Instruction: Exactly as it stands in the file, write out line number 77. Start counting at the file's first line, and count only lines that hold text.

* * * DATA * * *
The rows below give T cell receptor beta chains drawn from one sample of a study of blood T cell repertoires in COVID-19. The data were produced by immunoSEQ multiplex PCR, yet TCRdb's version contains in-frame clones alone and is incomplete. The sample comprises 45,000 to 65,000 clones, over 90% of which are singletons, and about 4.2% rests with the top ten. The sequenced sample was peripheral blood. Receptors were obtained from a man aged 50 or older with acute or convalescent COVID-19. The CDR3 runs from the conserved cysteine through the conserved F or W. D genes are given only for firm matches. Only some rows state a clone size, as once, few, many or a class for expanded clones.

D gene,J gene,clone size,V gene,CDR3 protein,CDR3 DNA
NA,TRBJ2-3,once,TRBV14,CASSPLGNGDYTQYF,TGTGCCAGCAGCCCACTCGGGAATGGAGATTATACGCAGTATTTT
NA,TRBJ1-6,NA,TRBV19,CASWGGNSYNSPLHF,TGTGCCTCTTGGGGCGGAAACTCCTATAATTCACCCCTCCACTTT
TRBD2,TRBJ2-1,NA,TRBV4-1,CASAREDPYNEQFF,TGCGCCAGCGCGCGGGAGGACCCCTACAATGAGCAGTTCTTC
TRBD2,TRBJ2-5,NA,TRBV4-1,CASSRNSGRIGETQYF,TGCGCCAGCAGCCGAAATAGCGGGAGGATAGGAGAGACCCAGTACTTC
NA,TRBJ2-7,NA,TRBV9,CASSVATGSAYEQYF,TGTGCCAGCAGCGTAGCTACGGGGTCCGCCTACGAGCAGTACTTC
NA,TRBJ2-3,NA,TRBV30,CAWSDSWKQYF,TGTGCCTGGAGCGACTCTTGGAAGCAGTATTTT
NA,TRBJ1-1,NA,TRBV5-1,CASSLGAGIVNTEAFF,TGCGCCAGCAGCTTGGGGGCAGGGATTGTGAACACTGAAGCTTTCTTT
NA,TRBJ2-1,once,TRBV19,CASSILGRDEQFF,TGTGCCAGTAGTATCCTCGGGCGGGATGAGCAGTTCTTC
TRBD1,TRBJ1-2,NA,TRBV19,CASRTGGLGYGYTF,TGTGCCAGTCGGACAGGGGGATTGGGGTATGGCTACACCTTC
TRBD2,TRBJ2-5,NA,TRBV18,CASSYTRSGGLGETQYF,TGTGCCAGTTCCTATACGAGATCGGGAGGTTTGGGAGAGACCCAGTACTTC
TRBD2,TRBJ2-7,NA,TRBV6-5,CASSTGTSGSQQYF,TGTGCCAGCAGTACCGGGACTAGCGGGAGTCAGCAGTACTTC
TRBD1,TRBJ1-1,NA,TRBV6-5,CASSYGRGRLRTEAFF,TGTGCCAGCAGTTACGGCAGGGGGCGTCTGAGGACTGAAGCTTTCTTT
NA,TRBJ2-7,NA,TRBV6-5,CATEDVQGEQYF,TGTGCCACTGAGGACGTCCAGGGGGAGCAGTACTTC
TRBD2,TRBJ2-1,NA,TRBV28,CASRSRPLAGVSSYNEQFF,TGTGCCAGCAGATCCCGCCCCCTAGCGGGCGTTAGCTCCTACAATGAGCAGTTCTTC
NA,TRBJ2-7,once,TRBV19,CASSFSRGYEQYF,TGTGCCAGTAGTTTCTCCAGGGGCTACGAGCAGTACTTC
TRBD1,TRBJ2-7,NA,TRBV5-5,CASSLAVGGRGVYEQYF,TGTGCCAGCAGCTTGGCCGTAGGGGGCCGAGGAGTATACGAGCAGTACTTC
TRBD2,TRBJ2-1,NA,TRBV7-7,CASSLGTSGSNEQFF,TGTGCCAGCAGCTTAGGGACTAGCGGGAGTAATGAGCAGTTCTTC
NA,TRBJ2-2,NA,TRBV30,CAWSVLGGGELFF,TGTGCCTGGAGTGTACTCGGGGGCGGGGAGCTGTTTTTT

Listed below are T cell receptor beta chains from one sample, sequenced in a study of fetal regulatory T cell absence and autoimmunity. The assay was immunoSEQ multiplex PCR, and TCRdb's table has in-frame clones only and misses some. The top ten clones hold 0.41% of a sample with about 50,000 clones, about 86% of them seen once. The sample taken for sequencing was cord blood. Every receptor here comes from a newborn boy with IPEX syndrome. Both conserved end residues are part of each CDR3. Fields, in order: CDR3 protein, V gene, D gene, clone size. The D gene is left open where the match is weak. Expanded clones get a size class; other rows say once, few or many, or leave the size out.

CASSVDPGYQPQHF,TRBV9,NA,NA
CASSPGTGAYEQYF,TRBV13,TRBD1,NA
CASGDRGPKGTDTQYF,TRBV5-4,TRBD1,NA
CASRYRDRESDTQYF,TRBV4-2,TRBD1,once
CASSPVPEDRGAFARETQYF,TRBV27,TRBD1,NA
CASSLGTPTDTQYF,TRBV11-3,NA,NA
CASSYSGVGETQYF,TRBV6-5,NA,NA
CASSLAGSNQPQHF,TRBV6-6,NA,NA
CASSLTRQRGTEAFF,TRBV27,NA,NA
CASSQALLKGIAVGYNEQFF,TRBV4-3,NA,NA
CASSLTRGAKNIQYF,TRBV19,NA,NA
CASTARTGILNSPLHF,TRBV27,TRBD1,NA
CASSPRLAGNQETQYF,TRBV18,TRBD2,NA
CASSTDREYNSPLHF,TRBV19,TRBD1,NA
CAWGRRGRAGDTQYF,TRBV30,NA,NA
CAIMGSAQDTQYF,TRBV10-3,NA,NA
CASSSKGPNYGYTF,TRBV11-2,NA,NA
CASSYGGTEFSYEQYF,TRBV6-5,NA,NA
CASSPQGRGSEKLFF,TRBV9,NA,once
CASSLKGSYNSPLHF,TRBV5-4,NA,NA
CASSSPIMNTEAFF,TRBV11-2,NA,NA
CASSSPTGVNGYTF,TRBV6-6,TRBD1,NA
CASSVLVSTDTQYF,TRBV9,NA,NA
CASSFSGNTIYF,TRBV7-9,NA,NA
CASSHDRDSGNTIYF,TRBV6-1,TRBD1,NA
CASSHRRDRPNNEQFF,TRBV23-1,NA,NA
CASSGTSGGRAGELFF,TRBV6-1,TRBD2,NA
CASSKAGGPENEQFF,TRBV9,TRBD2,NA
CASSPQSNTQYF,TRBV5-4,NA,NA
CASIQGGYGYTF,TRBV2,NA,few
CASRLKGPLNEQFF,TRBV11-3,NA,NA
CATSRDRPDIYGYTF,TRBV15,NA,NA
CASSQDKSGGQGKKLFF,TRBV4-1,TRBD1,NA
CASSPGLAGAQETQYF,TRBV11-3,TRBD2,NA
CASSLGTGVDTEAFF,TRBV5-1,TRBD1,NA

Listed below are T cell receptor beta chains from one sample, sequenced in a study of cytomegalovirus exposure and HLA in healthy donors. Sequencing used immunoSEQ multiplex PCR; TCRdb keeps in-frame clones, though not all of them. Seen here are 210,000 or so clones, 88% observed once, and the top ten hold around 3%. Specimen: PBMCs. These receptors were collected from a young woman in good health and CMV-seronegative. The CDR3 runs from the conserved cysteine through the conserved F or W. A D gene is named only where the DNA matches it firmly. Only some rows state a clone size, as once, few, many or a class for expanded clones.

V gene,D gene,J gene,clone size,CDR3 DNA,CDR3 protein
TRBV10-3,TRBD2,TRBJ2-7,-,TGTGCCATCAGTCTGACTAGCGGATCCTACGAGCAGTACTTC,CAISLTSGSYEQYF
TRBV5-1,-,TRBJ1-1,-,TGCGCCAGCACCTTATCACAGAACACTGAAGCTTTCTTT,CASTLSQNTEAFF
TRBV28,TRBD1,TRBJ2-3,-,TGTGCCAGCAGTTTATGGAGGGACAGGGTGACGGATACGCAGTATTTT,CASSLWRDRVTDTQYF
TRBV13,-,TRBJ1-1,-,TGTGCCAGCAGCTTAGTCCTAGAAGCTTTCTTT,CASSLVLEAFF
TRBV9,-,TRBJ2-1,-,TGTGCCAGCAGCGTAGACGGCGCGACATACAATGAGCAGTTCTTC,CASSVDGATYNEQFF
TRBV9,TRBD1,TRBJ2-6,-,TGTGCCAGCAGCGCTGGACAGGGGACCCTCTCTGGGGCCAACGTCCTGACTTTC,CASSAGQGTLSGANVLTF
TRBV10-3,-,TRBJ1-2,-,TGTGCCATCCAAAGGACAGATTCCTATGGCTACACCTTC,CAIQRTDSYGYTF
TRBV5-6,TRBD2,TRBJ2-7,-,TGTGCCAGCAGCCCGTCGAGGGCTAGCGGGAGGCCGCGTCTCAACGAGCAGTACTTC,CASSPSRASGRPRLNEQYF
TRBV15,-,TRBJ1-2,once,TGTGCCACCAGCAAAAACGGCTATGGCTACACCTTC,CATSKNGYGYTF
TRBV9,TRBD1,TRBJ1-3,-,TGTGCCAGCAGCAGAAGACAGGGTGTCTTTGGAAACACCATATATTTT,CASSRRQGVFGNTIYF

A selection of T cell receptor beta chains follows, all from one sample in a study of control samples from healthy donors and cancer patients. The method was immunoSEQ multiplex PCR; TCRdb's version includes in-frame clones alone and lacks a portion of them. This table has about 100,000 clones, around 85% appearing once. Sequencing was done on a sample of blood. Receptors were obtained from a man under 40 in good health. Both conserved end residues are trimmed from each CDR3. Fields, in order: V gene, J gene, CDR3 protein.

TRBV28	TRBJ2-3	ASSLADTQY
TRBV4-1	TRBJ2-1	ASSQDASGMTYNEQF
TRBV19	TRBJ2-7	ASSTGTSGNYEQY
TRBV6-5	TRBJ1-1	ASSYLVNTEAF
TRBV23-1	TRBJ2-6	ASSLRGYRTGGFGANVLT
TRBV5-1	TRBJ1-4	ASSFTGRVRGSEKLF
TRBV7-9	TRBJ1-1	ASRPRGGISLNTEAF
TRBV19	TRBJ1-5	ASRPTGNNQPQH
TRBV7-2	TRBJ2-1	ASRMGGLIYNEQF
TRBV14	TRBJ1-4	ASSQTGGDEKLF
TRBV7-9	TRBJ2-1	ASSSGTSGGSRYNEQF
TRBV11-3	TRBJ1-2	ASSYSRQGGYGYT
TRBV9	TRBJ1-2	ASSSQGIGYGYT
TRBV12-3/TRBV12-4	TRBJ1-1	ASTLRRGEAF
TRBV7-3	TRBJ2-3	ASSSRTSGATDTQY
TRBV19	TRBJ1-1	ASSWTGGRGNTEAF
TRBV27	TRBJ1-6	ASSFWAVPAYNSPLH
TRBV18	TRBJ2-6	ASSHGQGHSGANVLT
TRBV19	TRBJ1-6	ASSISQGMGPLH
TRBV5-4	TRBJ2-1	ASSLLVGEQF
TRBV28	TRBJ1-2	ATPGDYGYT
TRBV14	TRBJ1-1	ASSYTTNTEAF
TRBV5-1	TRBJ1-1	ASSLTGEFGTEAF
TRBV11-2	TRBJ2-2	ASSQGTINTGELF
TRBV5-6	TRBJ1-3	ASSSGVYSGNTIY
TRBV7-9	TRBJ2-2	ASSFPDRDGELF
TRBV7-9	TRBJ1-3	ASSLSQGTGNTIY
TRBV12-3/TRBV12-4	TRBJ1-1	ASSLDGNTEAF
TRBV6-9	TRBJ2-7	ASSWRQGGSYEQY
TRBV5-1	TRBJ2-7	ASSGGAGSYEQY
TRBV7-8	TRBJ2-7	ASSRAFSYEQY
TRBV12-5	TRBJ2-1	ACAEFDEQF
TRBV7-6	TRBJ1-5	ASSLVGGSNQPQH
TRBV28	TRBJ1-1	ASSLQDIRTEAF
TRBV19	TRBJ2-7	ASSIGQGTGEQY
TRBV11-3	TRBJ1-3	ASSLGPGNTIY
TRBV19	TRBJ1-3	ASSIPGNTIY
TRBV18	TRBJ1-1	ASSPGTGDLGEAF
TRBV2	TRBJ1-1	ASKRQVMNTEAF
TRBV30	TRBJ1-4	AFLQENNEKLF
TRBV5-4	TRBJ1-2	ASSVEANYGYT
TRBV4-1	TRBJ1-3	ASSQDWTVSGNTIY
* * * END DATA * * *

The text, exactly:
TRBV19	TRBJ1-5	ASRPTGNNQPQH